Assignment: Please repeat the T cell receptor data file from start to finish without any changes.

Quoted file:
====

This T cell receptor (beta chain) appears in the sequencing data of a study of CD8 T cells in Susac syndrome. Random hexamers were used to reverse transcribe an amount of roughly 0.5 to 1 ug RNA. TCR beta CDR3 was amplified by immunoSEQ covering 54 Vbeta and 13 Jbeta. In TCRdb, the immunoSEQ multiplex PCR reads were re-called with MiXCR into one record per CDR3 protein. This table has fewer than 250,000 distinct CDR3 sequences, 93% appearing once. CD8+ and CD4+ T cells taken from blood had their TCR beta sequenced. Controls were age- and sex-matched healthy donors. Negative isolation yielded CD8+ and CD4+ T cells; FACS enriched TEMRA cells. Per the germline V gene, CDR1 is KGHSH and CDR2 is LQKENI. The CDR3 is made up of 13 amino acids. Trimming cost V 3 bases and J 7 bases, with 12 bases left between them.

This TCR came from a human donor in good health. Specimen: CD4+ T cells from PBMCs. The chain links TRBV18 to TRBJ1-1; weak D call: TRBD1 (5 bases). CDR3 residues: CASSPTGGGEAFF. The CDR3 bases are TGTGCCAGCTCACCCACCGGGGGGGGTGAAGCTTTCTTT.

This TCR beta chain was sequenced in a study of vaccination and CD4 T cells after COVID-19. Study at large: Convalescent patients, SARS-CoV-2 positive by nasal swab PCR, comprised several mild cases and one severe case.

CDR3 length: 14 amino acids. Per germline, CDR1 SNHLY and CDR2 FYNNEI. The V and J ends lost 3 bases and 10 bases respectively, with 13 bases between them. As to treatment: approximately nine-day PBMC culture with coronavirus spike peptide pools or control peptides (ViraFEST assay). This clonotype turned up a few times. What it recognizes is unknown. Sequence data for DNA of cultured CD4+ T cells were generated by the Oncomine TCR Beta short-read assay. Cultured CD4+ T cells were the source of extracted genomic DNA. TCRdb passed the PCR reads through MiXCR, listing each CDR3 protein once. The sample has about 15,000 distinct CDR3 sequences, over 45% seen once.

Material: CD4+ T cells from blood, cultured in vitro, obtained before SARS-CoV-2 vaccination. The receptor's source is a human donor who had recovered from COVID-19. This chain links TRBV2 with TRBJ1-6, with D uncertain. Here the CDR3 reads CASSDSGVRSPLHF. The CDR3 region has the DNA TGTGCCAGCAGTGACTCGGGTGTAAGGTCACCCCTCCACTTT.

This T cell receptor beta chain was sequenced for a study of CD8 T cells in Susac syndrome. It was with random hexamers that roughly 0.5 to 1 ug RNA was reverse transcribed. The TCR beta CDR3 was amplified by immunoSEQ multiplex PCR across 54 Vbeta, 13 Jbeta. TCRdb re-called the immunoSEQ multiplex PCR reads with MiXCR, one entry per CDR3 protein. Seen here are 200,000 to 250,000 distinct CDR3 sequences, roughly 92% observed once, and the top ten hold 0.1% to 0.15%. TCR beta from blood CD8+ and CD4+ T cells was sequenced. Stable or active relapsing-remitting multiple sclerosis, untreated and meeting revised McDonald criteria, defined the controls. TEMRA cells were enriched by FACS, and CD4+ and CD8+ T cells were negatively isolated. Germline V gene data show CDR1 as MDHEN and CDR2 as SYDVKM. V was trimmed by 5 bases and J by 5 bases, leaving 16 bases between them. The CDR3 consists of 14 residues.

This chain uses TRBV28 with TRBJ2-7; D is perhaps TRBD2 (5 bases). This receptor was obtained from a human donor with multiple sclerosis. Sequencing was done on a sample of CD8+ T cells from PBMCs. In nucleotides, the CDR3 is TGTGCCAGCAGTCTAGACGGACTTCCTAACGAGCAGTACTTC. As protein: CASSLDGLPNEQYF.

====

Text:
This T cell receptor (beta chain) appears in the sequencing data of a study of CD8 T cells in Susac syndrome. Random hexamers were used to reverse transcribe an amount of roughly 0.5 to 1 ug RNA. TCR beta CDR3 was amplified by immunoSEQ covering 54 Vbeta and 13 Jbeta. In TCRdb, the immunoSEQ multiplex PCR reads were re-called with MiXCR into one record per CDR3 protein. This table has fewer than 250,000 distinct CDR3 sequences, 93% appearing once. CD8+ and CD4+ T cells taken from blood had their TCR beta sequenced. Controls were age- and sex-matched healthy donors. Negative isolation yielded CD8+ and CD4+ T cells; FACS enriched TEMRA cells. Per the germline V gene, CDR1 is KGHSH and CDR2 is LQKENI. The CDR3 is made up of 13 amino acids. Trimming cost V 3 bases and J 7 bases, with 12 bases left between them.

This TCR came from a human donor in good health. Specimen: CD4+ T cells from PBMCs. The chain links TRBV18 to TRBJ1-1; weak D call: TRBD1 (5 bases). CDR3 residues: CASSPTGGGEAFF. The CDR3 bases are TGTGCCAGCTCACCCACCGGGGGGGGTGAAGCTTTCTTT.

This TCR beta chain was sequenced in a study of vaccination and CD4 T cells after COVID-19. Study at large: Convalescent patients, SARS-CoV-2 positive by nasal swab PCR, comprised several mild cases and one severe case.

CDR3 length: 14 amino acids. Per germline, CDR1 SNHLY and CDR2 FYNNEI. The V and J ends lost 3 bases and 10 bases respectively, with 13 bases between them. As to treatment: approximately nine-day PBMC culture with coronavirus spike peptide pools or control peptides (ViraFEST assay). This clonotype turned up a few times. What it recognizes is unknown. Sequence data for DNA of cultured CD4+ T cells were generated by the Oncomine TCR Beta short-read assay. Cultured CD4+ T cells were the source of extracted genomic DNA. TCRdb passed the PCR reads through MiXCR, listing each CDR3 protein once. The sample has about 15,000 distinct CDR3 sequences, over 45% seen once.

Material: CD4+ T cells from blood, cultured in vitro, obtained before SARS-CoV-2 vaccination. The receptor's source is a human donor who had recovered from COVID-19. This chain links TRBV2 with TRBJ1-6, with D uncertain. Here the CDR3 reads CASSDSGVRSPLHF. The CDR3 region has the DNA TGTGCCAGCAGTGACTCGGGTGTAAGGTCACCCCTCCACTTT.

This T cell receptor beta chain was sequenced for a study of CD8 T cells in Susac syndrome. It was with random hexamers that roughly 0.5 to 1 ug RNA was reverse transcribed. The TCR beta CDR3 was amplified by immunoSEQ multiplex PCR across 54 Vbeta, 13 Jbeta. TCRdb re-called the immunoSEQ multiplex PCR reads with MiXCR, one entry per CDR3 protein. Seen here are 200,000 to 250,000 distinct CDR3 sequences, roughly 92% observed once, and the top ten hold 0.1% to 0.15%. TCR beta from blood CD8+ and CD4+ T cells was sequenced. Stable or active relapsing-remitting multiple sclerosis, untreated and meeting revised McDonald criteria, defined the controls. TEMRA cells were enriched by FACS, and CD4+ and CD8+ T cells were negatively isolated. Germline V gene data show CDR1 as MDHEN and CDR2 as SYDVKM. V was trimmed by 5 bases and J by 5 bases, leaving 16 bases between them. The CDR3 consists of 14 residues.

This chain uses TRBV28 with TRBJ2-7; D is perhaps TRBD2 (5 bases). This receptor was obtained from a human donor with multiple sclerosis. Sequencing was done on a sample of CD8+ T cells from PBMCs. In nucleotides, the CDR3 is TGTGCCAGCAGTCTAGACGGACTTCCTAACGAGCAGTACTTC. As protein: CASSLDGLPNEQYF.